After the constructor gives you the new instance you can re-assign its properties including methods any way you like. Then, and this is the big draw of Prototypical Programming, you can use that modified object as the prototype for further objects. Any object can serve as the prototype for any number of further objects ... which can serve as the prototype of yet further objects and so on. Convenient.
So why does ECMAScript 2015 need "classes"?
In the prototypical paradigm any object can be a "version" of any other object. This may sound like a great idea at first, a great extension, instances can act as "classes" too. Why not! More power to you. Why artificially limit the ability to use any object as a "prototype" from which new objects similar to it are derived?
The short answer is: Classes are constraints. Classes are contracts . Classes are invariants. Those make your program's behavior easier to reason about.
Classes describe the properties of all their instances, so when you see an instance, and you know its class, you know what properties, especially, what methods it has. If you know the class you also know what those methods do, or are supposed to do.
Now if any object can have its own set of methods, which is possible in the prototypical paradigm, it becomes harder to know what properties and methods any instance has, what are its methods and what can you expect from their behavior. That makes it harder to UNDERSTAND such a program, whether written by you or someone else.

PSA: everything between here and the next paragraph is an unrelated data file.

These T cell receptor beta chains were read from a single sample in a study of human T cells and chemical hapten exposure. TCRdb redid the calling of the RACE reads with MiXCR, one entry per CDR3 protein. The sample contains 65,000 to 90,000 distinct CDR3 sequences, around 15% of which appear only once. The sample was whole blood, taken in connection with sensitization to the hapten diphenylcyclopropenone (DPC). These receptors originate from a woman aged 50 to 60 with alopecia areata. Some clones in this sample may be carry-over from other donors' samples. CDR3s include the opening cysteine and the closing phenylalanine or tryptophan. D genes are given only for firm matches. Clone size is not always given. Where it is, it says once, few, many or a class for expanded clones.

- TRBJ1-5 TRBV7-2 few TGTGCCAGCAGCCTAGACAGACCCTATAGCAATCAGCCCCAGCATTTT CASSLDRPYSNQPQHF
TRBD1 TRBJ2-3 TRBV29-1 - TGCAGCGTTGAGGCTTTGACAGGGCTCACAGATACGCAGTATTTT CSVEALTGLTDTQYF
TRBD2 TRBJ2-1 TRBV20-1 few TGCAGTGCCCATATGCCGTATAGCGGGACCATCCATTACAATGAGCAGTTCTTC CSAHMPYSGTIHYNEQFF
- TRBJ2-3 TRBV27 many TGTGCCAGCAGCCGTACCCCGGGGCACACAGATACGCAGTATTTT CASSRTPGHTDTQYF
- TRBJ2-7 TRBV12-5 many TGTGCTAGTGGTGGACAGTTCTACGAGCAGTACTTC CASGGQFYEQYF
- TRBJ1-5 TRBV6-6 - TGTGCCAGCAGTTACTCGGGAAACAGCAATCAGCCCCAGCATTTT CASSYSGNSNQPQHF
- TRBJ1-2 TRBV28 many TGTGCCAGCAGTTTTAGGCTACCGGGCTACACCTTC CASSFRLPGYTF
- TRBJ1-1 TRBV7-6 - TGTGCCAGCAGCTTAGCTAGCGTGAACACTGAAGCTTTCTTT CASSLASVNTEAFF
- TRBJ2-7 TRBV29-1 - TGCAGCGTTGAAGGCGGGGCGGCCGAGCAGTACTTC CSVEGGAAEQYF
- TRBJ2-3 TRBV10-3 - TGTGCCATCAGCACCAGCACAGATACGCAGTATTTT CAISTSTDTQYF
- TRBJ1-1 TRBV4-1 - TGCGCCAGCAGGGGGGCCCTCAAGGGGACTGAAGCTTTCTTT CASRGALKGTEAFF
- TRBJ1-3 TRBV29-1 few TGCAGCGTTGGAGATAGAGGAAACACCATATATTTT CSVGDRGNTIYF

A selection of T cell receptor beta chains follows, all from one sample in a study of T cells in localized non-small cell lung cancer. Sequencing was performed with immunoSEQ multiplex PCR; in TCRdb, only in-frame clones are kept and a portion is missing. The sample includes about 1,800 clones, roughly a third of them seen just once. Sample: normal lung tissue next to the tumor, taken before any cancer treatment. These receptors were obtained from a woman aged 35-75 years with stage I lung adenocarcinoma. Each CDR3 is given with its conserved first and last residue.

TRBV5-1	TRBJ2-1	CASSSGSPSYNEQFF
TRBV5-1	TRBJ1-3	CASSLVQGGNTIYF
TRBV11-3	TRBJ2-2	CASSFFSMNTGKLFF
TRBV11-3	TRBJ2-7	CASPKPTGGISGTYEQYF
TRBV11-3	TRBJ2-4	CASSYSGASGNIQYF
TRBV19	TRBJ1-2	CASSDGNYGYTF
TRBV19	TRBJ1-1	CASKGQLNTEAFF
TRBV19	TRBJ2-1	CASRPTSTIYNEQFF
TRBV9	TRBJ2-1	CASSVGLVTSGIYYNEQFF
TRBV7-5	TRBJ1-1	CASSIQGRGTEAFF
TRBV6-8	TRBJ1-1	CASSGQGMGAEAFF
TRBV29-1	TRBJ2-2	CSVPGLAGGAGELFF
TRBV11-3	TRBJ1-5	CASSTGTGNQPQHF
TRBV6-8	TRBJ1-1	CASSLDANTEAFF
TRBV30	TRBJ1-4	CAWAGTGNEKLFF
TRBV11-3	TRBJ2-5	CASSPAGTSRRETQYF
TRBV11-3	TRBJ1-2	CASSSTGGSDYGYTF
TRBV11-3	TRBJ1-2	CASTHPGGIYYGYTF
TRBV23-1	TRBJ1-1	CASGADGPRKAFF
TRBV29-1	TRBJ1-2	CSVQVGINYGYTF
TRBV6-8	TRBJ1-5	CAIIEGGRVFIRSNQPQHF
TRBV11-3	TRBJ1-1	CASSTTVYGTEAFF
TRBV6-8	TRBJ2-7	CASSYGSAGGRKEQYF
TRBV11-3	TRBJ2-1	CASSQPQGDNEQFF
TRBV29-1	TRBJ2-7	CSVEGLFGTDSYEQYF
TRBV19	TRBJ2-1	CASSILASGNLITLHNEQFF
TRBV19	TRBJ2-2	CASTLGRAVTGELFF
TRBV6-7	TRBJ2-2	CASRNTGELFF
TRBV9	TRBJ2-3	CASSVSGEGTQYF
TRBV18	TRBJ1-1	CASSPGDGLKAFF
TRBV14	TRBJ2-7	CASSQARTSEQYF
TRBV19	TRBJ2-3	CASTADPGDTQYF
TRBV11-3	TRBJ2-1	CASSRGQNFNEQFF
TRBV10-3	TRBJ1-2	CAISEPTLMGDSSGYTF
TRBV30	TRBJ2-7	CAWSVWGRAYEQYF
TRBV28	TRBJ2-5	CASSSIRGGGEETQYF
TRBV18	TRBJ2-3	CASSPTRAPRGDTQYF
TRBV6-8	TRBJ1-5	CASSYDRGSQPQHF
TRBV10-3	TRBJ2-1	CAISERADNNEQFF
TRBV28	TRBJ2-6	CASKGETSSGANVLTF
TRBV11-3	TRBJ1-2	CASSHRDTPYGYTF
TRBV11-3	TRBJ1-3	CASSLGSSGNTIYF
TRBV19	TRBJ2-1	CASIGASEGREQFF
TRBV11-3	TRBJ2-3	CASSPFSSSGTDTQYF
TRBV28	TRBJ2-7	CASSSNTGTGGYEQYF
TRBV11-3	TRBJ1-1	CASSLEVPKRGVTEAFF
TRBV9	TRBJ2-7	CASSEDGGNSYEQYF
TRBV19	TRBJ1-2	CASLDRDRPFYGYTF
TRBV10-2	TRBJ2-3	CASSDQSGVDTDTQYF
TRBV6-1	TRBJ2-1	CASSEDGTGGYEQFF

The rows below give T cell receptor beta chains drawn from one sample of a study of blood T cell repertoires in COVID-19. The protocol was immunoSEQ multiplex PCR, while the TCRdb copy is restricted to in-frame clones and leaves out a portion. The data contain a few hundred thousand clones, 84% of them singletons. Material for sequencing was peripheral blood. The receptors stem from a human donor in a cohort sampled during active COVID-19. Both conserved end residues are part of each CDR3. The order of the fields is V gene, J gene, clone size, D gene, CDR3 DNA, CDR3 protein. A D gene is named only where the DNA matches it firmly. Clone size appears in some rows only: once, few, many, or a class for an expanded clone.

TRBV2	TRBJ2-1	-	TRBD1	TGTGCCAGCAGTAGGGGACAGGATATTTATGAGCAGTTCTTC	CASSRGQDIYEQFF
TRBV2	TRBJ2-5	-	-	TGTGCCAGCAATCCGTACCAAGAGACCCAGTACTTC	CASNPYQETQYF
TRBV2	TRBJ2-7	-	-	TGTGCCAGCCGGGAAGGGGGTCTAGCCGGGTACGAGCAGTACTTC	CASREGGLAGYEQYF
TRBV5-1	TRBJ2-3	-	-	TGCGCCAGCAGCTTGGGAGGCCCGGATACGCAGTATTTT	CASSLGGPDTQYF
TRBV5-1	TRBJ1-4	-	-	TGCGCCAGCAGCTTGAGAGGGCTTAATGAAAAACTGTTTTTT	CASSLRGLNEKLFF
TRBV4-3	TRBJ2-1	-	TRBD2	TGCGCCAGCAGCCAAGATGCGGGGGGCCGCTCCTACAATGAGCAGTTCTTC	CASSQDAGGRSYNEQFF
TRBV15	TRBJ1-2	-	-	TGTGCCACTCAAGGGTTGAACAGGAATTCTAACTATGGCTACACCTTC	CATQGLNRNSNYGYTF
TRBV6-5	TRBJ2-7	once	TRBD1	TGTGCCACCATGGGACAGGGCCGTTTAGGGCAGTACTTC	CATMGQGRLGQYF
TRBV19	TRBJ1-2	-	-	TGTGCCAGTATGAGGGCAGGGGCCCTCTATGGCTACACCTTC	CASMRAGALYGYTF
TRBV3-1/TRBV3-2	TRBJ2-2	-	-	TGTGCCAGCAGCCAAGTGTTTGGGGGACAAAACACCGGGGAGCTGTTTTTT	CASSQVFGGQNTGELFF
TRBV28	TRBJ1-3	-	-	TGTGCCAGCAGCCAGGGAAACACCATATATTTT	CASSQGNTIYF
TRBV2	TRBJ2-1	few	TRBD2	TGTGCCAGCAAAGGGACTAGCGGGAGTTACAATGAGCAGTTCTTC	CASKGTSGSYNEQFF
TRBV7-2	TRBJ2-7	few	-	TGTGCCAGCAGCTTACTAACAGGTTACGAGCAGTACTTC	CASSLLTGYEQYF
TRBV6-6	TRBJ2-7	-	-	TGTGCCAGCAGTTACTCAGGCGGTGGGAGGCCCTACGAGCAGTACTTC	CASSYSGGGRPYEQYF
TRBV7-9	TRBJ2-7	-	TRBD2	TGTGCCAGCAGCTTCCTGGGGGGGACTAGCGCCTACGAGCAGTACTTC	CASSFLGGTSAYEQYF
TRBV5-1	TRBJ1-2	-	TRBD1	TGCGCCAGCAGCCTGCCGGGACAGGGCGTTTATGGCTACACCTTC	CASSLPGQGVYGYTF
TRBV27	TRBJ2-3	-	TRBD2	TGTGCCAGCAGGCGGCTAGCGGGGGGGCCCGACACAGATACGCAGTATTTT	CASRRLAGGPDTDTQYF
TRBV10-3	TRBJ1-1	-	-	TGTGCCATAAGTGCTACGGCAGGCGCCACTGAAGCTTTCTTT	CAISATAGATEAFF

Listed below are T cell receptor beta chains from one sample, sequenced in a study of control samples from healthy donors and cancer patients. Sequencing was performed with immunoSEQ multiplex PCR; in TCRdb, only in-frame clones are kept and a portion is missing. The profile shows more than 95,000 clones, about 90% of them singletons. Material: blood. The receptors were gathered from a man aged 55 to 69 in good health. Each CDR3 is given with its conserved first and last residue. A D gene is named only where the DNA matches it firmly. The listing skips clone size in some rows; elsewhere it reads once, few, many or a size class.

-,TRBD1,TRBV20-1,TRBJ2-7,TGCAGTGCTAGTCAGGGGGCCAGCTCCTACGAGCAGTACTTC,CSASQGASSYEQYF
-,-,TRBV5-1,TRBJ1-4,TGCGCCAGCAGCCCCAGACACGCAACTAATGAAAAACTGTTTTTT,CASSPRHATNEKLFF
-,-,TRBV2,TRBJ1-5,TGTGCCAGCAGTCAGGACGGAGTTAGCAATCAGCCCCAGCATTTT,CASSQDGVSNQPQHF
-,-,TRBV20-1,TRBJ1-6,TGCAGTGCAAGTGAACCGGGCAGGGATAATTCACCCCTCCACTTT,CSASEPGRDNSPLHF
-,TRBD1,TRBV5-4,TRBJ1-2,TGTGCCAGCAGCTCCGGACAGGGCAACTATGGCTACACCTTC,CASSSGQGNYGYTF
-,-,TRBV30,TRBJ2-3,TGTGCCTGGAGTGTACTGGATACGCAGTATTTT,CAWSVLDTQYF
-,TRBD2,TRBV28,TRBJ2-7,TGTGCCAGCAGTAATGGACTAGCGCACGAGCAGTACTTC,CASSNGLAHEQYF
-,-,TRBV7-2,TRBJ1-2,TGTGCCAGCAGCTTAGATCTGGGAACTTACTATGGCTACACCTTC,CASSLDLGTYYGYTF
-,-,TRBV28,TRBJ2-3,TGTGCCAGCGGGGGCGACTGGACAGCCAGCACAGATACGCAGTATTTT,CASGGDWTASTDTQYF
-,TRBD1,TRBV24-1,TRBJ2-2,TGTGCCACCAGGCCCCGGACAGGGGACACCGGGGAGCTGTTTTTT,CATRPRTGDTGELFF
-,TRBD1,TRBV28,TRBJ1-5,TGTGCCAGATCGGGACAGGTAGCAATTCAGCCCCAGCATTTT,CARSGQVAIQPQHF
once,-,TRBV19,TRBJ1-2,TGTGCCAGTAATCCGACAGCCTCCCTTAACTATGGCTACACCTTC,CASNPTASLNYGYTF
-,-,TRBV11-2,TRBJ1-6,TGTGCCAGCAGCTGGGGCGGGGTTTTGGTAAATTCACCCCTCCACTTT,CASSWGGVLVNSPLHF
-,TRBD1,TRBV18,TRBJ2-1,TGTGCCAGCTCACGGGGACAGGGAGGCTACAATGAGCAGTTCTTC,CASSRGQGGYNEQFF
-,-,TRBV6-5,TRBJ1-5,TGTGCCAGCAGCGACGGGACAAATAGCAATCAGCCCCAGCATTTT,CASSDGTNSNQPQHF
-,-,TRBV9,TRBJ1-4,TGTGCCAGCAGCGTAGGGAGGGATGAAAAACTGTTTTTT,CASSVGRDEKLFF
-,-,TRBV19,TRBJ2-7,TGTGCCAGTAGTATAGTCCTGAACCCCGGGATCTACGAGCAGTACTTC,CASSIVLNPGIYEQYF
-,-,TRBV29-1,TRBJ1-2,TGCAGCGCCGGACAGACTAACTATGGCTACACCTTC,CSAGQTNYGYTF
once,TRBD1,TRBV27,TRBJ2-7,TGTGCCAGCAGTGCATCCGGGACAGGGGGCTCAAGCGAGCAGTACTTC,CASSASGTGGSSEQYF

Why understandability is the most important property of Software?
Understanding what software does, is THE great big challenge of Software Engineering. If you don't understand how a program works you can't modify it because any small change in one place could have big effects in other parts of the program, possibly crashing it under some conditions. If you can't modify it you can't improve it. Therefore, if you have to modify it you do it very carefully. Which means you can only improve it very slowly. And each improvement is getting more expensive (assuming each improvement is as difficult to understand as the previous ones).
If you can understand your program, you can improve any other property of it. If you can't, you can't.
A class is a declaration of the properties and behavior of the set of objects created by that class. It means you know much about any object simply by knowing its class. That makes it much easier to understand what your program does, as a whole.
If it walks like a Duck it may be a Duck. But it may bark like a Dog. It might. You just don't know.
If it IS a Duck, it will not bark like a Dog. If it is an instance of a class, it will behave as instances of that class do in all the ways prescribed by that class. That's why we need classes.
Copyright © 2017 Panu Viljamaa. All rights reserved